After the rental funds began to be transferred, but a week before the property sale proceeds were received, the CRA sent a letter to Callidus demanding that Callidus remit the outstanding GST/HST of the debtor pursuant to the deemed trust provisions of the ETA.
Callidus ignored the CRA’s demand letter and approximately a year and a half later the debtor entered bankruptcy at Callidus’ request.
A few weeks following the debtor’s bankruptcy, the CRA commenced a proceeding against Callidus to recover the debtor’s unremitted GST/HST directly from Callidus.
Positions of the Parties
Both the CRA and Callidus agreed that upon bankruptcy the deemed trust created by the ETA became ineffective with respect to the debtor’s property at the time of bankruptcy.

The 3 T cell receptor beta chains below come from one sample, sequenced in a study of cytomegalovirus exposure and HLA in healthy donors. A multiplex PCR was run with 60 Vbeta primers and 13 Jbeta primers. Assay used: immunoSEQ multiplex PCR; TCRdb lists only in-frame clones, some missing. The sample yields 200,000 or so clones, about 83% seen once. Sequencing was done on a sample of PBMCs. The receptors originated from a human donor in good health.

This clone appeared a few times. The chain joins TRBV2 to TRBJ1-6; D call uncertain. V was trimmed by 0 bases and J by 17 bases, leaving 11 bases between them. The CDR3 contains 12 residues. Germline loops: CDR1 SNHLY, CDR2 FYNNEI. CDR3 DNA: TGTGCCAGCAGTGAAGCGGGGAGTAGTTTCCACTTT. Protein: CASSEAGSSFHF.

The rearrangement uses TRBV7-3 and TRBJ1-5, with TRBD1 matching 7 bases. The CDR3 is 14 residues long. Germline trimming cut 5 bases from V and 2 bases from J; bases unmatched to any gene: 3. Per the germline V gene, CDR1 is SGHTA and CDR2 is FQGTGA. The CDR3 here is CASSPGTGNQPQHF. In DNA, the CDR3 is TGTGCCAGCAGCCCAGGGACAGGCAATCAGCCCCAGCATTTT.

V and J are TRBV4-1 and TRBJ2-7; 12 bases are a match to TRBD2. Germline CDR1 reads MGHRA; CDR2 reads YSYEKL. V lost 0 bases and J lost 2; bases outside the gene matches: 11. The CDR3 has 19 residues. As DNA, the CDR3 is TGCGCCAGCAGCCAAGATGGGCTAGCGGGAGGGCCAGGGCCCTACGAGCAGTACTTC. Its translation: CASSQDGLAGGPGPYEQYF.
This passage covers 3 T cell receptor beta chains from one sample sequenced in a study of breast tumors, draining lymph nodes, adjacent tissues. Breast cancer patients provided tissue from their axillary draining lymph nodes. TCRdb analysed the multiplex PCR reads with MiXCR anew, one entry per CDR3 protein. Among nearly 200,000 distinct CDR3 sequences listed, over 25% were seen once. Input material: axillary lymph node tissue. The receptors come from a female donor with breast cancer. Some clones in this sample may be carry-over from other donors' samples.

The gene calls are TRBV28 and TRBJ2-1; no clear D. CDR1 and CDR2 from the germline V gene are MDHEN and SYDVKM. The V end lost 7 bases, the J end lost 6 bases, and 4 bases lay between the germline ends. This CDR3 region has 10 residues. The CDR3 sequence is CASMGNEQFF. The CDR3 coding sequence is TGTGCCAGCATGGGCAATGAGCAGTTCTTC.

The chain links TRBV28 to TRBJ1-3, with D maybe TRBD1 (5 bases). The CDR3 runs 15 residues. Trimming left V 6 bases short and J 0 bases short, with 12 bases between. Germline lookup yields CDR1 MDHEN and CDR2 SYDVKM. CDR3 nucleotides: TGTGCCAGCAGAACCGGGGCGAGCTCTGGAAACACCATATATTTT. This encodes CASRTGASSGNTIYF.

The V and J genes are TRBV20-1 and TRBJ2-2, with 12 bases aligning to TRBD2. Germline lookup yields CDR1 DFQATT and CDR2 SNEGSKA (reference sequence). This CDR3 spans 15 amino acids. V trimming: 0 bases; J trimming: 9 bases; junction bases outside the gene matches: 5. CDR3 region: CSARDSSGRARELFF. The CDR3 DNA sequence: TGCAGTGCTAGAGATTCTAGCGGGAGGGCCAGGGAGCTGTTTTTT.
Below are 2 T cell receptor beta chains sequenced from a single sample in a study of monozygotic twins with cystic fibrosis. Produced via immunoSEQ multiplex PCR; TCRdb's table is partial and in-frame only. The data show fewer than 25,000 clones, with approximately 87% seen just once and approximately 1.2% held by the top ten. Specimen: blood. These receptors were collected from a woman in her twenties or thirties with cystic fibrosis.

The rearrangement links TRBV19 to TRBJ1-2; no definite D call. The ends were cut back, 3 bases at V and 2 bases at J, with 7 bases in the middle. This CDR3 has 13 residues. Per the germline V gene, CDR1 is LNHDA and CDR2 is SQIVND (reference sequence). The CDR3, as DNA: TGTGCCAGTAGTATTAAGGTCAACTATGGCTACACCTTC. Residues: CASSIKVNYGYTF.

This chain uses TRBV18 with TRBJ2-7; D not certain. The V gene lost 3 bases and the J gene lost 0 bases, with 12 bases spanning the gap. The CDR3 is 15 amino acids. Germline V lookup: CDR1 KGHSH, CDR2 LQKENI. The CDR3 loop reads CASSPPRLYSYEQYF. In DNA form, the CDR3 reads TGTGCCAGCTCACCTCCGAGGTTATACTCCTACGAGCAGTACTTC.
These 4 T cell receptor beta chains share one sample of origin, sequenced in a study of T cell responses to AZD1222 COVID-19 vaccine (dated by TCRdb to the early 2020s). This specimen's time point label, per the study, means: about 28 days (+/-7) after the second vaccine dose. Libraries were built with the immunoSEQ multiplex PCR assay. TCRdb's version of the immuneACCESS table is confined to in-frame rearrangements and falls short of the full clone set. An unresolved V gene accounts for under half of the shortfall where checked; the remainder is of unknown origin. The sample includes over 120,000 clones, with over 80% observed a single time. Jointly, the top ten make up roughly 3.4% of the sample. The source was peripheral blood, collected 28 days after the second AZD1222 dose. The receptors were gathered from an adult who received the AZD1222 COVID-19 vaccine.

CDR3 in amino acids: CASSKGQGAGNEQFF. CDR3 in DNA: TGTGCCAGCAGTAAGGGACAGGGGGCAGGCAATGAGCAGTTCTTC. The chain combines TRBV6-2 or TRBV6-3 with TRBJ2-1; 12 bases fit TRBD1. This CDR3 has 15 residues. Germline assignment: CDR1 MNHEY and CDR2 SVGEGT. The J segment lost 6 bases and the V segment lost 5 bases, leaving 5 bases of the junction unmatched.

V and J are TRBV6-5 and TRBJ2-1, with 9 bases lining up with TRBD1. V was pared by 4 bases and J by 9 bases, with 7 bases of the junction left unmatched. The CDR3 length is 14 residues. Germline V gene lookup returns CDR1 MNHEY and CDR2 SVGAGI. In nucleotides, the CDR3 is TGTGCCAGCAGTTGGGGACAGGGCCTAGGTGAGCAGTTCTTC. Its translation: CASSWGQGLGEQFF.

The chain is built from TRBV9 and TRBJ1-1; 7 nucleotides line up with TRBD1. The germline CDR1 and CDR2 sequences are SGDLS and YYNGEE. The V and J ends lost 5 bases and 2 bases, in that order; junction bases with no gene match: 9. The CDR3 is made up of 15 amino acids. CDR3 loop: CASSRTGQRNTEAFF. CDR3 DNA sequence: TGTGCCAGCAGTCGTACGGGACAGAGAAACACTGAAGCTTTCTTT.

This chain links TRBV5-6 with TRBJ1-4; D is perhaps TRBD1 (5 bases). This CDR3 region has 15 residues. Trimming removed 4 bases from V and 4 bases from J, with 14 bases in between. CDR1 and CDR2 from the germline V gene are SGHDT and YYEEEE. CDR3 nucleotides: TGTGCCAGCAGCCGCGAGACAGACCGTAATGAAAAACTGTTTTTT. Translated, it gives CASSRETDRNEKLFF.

However, the parties disagreed on the effect that a tax debtor’s bankruptcy has on a secured creditor who received deemed trust assets from the tax debtor prior to that tax debtor’s bankruptcy.
The position of the CRA was that the bankruptcy of a tax debtor did not extinguish the distinct and personal liability of a secured creditor who, prior to the tax debtor’s bankruptcy, received and failed to remit funds that were deemed be held in trust for the CRA.
Callidus argued that a tax debtor’s bankruptcy retroactively extinguished the deemed trust and any independent liability arising from the operation of the deemed trust, such that the CRA no longer had any cause of action against it for the tax debtor’s unremitted GST/HST.
The FCA in Callidus held that while the bankruptcy of a tax debtor extinguishes the deemed trust over unremitted GST/HST with respect to the tax debtor’s property at the time of the bankruptcy, it does not affect the “pre-existing personal liability of a secured creditor who receives proceeds from the deemed trust” prior to the debtor’s bankruptcy.
As a result, the FCA concluded that “[s]ecured creditors who do not comply with the obligation to pay proceeds derived from deemed trust assets are personally liable to the Crown, which has a separate cause of action against them, irrespective of the subsequent bankruptcy of the debtor.”